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Wilt
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Nov 05, 2015 23:01 |  #8

At times, fitting the composition to the aspect ratio of the camera makes good sense. OTOH, at other times, fitting the aspect ratio of the print to best present the ideal captured composition makes even more sense. And sometimes we really need to plan the composition of the print, and shoot a frame which is NOT best befitting the final print.

For example, a headshot might best fit a 8x10 ...but we hold a dSLR in our hands and it has a 2:3 aspect ratio. So we fit the head into the short dimension of the dSLR frame area, we ignore how much of the portrait sitter's dress bodice shows up in the long dimension of the frame area, then we print to 8"x10" (4:5) aspect ratio. But if the portrait sitter wants a 5"x7" print to give to granny for her mantlepiece, we print to a 5:7 aspect.

Another example, we see a shot while travelling, and take the photo. As shot, a lot of distracting elements are included in the dSLR frame with its 2:3 aspect ratio. If we mere cut off some of the distractions in both the foreground and some of the blown out area in the sky we have fewer distractions from the main subject and key elements of the background that we want, but it fits a 1:2 aspect ratio which fits no standard frame sizes or mattes. But the ideal composition fits within 1:2 aspect ratio, so we cut a custom matte to fit the 1:2 photo into a semi-custom frame using standard segment lengths (e.g. 30" horizontal x 14" vertical)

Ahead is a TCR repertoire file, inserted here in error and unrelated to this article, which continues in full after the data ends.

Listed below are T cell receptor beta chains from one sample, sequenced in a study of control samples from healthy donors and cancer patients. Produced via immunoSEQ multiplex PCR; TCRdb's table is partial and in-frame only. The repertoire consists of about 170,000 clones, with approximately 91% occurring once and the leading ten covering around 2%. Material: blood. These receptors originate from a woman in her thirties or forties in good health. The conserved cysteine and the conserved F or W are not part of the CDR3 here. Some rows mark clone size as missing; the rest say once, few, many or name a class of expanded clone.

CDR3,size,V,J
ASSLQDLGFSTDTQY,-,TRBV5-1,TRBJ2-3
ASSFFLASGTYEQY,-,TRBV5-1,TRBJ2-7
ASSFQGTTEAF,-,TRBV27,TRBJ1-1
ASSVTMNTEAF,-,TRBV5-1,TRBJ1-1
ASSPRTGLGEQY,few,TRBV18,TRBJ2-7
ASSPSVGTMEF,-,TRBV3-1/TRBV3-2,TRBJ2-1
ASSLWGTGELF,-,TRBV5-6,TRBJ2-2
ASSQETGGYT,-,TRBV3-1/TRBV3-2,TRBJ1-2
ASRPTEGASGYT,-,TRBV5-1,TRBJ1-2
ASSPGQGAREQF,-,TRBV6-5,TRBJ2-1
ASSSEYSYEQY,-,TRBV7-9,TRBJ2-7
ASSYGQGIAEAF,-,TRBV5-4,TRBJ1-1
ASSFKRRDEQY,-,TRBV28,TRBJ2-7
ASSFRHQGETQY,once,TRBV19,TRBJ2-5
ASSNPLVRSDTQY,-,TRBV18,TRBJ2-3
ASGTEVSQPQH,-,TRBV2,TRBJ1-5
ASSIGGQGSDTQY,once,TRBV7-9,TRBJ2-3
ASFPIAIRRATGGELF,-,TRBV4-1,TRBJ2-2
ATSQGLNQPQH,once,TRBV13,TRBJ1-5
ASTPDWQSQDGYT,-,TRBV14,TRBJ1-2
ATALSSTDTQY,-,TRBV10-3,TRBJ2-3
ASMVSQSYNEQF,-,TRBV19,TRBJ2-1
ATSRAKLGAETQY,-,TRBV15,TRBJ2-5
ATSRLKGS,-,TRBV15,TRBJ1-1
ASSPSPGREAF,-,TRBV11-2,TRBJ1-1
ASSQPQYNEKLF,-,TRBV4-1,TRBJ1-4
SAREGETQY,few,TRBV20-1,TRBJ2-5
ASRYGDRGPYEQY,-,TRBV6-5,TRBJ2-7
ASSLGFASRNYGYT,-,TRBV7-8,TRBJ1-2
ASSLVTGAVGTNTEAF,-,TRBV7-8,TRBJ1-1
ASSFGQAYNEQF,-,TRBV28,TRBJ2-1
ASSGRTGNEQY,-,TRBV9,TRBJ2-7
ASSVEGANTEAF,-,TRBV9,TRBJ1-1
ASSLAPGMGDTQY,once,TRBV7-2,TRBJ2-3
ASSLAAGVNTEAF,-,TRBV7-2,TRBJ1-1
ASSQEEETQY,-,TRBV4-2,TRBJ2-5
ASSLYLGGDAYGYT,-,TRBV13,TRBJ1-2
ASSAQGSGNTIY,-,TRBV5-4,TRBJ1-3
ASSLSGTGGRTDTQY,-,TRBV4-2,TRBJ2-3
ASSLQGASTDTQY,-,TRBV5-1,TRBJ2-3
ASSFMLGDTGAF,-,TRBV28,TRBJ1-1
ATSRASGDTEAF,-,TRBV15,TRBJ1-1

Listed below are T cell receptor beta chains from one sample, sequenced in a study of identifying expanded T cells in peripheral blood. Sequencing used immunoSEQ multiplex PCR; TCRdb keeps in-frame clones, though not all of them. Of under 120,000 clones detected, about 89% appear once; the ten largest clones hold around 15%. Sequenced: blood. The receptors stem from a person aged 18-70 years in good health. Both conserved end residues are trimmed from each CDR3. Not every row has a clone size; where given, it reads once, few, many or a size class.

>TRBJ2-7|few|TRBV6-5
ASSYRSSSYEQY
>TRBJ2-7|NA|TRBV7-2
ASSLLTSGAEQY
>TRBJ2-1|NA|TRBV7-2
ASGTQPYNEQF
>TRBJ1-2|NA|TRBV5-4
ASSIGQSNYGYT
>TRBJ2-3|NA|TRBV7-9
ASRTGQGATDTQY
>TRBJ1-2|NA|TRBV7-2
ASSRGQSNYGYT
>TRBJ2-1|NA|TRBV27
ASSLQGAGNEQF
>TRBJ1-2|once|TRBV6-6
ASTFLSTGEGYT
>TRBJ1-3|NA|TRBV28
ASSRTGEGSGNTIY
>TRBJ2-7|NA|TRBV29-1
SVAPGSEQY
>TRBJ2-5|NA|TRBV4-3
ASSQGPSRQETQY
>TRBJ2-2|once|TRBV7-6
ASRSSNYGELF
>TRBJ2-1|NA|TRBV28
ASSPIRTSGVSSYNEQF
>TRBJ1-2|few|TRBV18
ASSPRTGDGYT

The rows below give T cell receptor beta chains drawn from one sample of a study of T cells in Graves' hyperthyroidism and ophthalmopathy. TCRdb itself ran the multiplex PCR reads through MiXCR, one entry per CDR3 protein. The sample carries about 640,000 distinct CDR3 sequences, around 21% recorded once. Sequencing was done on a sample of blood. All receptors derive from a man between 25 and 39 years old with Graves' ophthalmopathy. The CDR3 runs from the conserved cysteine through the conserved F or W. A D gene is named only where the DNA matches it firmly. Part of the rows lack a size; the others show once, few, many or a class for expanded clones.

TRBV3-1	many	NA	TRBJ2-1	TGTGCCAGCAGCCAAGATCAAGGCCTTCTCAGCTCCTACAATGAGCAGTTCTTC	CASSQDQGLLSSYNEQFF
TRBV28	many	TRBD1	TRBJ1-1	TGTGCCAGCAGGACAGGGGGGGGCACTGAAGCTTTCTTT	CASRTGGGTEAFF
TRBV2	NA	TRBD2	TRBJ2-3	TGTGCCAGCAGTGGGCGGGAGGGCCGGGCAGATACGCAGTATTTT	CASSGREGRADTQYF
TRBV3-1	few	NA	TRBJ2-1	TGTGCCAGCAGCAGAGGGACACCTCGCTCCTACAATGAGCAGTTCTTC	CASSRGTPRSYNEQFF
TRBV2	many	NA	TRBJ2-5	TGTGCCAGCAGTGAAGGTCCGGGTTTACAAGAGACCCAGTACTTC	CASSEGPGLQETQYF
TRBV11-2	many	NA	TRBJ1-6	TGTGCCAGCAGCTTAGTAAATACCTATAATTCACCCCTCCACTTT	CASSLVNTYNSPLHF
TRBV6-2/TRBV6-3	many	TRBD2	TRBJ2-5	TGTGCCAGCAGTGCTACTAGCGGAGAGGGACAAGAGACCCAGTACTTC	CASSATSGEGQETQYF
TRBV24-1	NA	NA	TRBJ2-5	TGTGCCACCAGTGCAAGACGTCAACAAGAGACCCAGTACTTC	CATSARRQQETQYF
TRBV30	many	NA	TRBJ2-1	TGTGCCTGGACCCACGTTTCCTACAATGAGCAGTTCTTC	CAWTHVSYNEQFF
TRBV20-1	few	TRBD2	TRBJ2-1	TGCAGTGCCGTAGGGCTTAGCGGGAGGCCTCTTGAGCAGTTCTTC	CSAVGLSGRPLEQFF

Simply printing to the same aspect ratio as the camera might be the wrong thing to do.
Simply printing to standard aspect ratio of commercially available print sizes might be the wrong thing to do.
Simply printing to 'best suit the composition' might be the right thing to do, even if the print size is oddball and it forces the use of a custom matte and semi-custom frame.


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chauncey
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Nov 06, 2015 06:46 |  #9

Communication is not my strong point so let me ask this a different way...
lets assume that you're creating large floral images to sell at one of those local art shows and that your prints are metal.
Those metal prints are not cheap...selling them is important.

During the initial shoot and PP, what aspect ratio should you have in the back of your mind?


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Wilt
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Post edited over 3 years ago by Wilt. (3 edits in all)
     
Nov 06, 2015 09:38 |  #10

chauncey wrote in post #17774128 (external link)
Communication is not my strong point so let me ask this a different way...